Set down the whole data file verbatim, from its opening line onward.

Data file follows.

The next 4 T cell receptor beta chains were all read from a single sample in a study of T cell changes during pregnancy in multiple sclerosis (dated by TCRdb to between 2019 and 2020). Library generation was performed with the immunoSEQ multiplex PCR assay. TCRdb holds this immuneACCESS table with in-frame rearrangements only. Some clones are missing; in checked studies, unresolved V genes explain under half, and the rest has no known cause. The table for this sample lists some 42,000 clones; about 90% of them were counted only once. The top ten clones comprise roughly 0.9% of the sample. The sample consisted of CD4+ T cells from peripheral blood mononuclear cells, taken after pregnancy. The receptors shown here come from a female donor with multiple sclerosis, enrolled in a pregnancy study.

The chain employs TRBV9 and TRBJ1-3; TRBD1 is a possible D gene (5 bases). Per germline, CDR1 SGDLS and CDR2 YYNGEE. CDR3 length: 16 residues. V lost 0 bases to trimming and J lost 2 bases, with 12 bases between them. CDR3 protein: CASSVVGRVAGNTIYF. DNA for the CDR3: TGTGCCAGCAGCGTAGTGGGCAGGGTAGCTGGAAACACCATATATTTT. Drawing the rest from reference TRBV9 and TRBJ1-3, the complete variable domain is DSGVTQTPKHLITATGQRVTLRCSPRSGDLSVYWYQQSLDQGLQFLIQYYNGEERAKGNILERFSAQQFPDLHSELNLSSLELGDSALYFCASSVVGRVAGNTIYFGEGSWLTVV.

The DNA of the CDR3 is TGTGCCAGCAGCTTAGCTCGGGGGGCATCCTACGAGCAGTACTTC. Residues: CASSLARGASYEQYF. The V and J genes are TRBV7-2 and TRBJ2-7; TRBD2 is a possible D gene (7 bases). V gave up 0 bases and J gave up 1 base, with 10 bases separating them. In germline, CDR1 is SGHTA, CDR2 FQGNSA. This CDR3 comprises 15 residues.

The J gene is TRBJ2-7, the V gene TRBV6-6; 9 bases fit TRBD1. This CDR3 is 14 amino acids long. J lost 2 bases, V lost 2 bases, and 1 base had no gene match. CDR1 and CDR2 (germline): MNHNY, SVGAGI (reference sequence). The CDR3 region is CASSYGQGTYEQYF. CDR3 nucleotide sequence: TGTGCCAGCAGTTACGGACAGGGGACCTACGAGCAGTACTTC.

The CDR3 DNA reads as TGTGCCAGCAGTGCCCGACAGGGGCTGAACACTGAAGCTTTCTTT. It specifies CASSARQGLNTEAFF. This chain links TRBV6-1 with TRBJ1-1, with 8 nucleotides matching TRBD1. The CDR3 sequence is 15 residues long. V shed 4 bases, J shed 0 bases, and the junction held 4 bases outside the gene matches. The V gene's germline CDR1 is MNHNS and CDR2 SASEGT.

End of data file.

The next 4 T cell receptor beta chains were all read from a single sample in a study of T cell changes during pregnancy in multiple sclerosis (dated by TCRdb to between 2019 and 2020). Library generation was performed with the immunoSEQ multiplex PCR assay. TCRdb holds this immuneACCESS table with in-frame rearrangements only. Some clones are missing; in checked studies, unresolved V genes explain under half, and the rest has no known cause. The table for this sample lists some 42,000 clones; about 90% of them were counted only once. The top ten clones comprise roughly 0.9% of the sample. The sample consisted of CD4+ T cells from peripheral blood mononuclear cells, taken after pregnancy. The receptors shown here come from a female donor with multiple sclerosis, enrolled in a pregnancy study.

The chain employs TRBV9 and TRBJ1-3; TRBD1 is a possible D gene (5 bases). Per germline, CDR1 SGDLS and CDR2 YYNGEE. CDR3 length: 16 residues. V lost 0 bases to trimming and J lost 2 bases, with 12 bases between them. CDR3 protein: CASSVVGRVAGNTIYF. DNA for the CDR3: TGTGCCAGCAGCGTAGTGGGCAGGGTAGCTGGAAACACCATATATTTT. Drawing the rest from reference TRBV9 and TRBJ1-3, the complete variable domain is DSGVTQTPKHLITATGQRVTLRCSPRSGDLSVYWYQQSLDQGLQFLIQYYNGEERAKGNILERFSAQQFPDLHSELNLSSLELGDSALYFCASSVVGRVAGNTIYFGEGSWLTVV.

The DNA of the CDR3 is TGTGCCAGCAGCTTAGCTCGGGGGGCATCCTACGAGCAGTACTTC. Residues: CASSLARGASYEQYF. The V and J genes are TRBV7-2 and TRBJ2-7; TRBD2 is a possible D gene (7 bases). V gave up 0 bases and J gave up 1 base, with 10 bases separating them. In germline, CDR1 is SGHTA, CDR2 FQGNSA. This CDR3 comprises 15 residues.

The J gene is TRBJ2-7, the V gene TRBV6-6; 9 bases fit TRBD1. This CDR3 is 14 amino acids long. J lost 2 bases, V lost 2 bases, and 1 base had no gene match. CDR1 and CDR2 (germline): MNHNY, SVGAGI (reference sequence). The CDR3 region is CASSYGQGTYEQYF. CDR3 nucleotide sequence: TGTGCCAGCAGTTACGGACAGGGGACCTACGAGCAGTACTTC.

The CDR3 DNA reads as TGTGCCAGCAGTGCCCGACAGGGGCTGAACACTGAAGCTTTCTTT. It specifies CASSARQGLNTEAFF. This chain links TRBV6-1 with TRBJ1-1, with 8 nucleotides matching TRBD1. The CDR3 sequence is 15 residues long. V shed 4 bases, J shed 0 bases, and the junction held 4 bases outside the gene matches. The V gene's germline CDR1 is MNHNS and CDR2 SASEGT.